Culture of Mauritius
Culture of Mauritius
Culture in Mauritius has been influenced by the different ancestral origins of the Mauritian people. This is reflected through the food, music, literature that have had different impacts which have emerged into a Mauritian culture.
Sega is the music created by locals, with its different origins. It is often mixed up with African music, but nor the music, nor the dance has its equivalent on the African continent, and it is thus believed to have different origins, in line with the Mauritian people. The traditional sega is usually played with various traditional instruments:
Ravanne: a tambourine-like local drum made with goatskin.
Triangle: A metal rod bent into a triangle shaped that is set to ring with a stick.
Maravane: A flat box filled with seeds that create a rasping sound when shaken.
It has later on evolved in a more commercial form with modern instruments like bass, drums, guitar, and this is what is usually played and sung in hotels. Some more modern versions have some pop, rap or ragamuffin strong influence. Some Bhojpuri songs are also popular among locals, Bhojpuri being a rural dialect in India.
The Sega dance is very sensual, and when people dance on Sega music in hotels, they usually wear colorful clothes. Women wear ample flowered skirts that they twirl around as they dance. There are also other classical Asian dances practised in Mauritius, like Bharata Natyam, or Chinese Folk dances among others.
Since the people in Mauritius have different religious beliefs, there are various religious festivals that occur at different periods of the year.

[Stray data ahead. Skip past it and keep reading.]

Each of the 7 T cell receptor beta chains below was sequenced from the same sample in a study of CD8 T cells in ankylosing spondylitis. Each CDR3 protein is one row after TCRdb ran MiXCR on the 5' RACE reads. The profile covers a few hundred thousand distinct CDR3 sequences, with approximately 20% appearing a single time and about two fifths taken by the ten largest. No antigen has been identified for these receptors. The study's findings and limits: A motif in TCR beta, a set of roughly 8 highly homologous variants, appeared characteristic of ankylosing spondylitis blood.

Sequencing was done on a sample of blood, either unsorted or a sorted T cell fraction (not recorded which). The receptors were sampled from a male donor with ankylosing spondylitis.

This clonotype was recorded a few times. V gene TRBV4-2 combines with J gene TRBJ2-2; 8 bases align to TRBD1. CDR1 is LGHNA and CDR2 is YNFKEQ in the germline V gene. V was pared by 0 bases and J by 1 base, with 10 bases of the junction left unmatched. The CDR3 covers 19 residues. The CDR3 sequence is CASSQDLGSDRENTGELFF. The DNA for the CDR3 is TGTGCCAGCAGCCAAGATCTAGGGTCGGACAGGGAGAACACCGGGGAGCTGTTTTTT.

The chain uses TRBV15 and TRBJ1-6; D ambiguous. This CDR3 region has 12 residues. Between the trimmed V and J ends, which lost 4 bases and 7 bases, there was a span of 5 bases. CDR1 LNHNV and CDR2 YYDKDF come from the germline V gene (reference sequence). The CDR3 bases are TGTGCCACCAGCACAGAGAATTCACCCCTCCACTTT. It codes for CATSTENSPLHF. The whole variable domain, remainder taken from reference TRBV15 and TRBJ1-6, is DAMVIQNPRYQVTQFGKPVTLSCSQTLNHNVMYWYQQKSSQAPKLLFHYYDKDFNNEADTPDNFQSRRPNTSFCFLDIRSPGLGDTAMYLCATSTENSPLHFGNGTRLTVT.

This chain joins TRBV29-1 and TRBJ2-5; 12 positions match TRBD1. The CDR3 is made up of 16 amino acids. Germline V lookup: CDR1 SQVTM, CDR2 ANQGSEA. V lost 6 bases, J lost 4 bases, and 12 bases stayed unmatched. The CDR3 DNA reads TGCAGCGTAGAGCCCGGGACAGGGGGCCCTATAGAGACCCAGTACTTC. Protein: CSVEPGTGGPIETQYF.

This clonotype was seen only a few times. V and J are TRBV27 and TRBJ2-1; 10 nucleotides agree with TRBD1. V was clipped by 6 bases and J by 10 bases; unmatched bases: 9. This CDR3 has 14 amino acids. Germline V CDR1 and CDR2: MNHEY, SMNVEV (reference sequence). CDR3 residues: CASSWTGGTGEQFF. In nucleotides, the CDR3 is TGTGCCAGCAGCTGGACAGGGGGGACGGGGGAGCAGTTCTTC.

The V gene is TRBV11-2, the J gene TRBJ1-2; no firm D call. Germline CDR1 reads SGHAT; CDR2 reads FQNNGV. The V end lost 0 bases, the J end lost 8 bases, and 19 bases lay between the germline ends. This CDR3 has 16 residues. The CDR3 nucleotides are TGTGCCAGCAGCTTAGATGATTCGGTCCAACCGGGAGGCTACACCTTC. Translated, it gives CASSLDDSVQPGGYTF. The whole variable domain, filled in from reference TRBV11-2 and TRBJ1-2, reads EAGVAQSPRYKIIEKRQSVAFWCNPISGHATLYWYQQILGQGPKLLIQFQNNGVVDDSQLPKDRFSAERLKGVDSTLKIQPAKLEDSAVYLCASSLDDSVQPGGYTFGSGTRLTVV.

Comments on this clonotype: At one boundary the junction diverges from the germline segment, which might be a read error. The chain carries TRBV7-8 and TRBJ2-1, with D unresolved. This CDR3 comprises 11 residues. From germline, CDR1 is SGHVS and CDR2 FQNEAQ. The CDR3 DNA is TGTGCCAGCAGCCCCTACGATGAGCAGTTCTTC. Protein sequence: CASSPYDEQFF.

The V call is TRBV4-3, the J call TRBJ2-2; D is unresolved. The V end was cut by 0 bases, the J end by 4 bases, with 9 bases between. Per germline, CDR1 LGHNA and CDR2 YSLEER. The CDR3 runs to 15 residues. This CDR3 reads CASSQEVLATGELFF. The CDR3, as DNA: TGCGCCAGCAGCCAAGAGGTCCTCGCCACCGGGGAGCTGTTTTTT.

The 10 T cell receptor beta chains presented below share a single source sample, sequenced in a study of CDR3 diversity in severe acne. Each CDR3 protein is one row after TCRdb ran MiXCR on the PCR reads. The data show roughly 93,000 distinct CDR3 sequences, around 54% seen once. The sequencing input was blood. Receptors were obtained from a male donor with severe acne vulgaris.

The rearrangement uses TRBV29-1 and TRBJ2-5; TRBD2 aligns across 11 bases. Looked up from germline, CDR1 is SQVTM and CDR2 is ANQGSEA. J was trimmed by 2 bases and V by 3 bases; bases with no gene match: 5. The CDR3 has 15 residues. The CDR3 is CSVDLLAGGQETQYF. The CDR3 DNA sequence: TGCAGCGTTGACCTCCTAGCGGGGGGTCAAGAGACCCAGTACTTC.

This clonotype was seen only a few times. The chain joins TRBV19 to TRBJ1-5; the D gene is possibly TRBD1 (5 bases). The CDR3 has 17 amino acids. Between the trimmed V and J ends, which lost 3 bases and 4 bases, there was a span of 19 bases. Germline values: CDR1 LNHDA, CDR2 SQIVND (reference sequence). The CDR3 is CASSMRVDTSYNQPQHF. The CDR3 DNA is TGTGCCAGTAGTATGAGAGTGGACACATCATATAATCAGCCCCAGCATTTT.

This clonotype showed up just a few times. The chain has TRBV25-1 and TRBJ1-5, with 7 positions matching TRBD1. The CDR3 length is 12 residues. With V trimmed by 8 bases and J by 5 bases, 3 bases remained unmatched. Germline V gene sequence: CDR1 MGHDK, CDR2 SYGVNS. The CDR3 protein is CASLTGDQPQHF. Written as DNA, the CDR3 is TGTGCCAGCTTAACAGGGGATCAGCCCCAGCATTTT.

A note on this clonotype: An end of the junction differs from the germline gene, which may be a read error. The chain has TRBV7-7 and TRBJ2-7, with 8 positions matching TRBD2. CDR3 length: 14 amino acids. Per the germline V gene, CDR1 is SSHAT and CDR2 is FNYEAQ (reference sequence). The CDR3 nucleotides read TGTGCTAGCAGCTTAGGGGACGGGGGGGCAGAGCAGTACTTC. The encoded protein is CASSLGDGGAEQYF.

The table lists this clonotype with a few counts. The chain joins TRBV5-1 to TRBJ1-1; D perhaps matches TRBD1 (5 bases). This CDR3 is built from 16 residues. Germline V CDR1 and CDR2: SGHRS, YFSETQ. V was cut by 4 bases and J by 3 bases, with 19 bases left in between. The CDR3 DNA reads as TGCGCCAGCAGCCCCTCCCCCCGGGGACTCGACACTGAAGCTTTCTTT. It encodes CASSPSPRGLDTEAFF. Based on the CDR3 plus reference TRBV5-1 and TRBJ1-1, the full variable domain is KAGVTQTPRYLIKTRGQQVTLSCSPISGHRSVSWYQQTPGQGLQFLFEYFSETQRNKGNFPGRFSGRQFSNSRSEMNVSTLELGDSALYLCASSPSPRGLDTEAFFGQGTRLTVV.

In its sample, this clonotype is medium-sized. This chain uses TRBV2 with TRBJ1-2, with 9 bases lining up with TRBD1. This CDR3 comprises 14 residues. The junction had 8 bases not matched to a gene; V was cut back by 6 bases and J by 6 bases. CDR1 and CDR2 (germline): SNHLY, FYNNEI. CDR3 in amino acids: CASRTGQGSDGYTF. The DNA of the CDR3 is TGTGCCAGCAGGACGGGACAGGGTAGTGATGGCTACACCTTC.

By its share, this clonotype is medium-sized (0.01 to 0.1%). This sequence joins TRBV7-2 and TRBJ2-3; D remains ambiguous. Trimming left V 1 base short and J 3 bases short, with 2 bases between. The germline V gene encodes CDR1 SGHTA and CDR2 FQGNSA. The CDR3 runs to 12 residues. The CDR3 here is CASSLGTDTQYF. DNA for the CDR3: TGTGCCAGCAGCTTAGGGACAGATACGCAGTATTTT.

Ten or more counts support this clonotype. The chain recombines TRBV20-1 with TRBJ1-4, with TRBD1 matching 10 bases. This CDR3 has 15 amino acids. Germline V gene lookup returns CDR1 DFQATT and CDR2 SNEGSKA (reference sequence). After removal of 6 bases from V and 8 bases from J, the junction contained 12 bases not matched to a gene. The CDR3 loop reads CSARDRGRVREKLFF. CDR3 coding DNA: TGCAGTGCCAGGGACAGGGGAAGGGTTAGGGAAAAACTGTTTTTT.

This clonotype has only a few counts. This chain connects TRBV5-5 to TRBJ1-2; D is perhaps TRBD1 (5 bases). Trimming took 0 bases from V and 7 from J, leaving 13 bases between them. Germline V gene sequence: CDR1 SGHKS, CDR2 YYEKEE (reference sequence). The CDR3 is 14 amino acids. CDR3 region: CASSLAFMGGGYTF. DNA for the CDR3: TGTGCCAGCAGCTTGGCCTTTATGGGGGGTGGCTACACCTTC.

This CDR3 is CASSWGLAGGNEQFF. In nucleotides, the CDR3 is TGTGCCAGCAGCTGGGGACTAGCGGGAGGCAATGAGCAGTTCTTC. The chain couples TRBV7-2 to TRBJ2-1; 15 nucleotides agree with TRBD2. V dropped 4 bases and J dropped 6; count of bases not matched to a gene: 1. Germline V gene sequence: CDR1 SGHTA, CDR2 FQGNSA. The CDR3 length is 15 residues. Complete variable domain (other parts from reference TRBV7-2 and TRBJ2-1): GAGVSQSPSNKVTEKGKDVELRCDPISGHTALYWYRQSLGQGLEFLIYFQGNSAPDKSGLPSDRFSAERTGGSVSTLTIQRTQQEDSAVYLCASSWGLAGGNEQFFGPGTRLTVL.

Spring Festival is the celebration of Chinese New Year in January or February, with loads of Firecrackers, and the traditional Chinese Dragon and Lion Dances.
Divali is celebrated in October, and is known as the festival of Lights.
On this day, a lot of people put a lot of traditional clay lights, or little electric lights all around the garden and all over the house.
Christmas, which has become an international festivity is celebrated in December.
However, it might be an interesting experience for tourists from the northern hemisphere to celebrate Christmas in a warm exotic summer!
Eid Ul Fitr marks the end of Ramadhan, the fasting period for muslims, and is usually celebrated with brianis, a spicy dish that is very common among the Muslim community.
Local literature has, for a long time, been monopolized by French. In the 70s, some Creole literature has started to emerge, (though the first Creole book dates back to the 19th century). In the 60s and 70s, Hindi literature, as well as other Indian languages started to emerge as well.
Changes in the Mauritian society, namely the industrial revolution, have also been felt in the Mauritian literature.
Some famous contemporary writers include Jean Marie Leclezio and Ananda Devi, who have written a lot of novels in French, as well as Lindsey Collen, who has published both in English and Creole.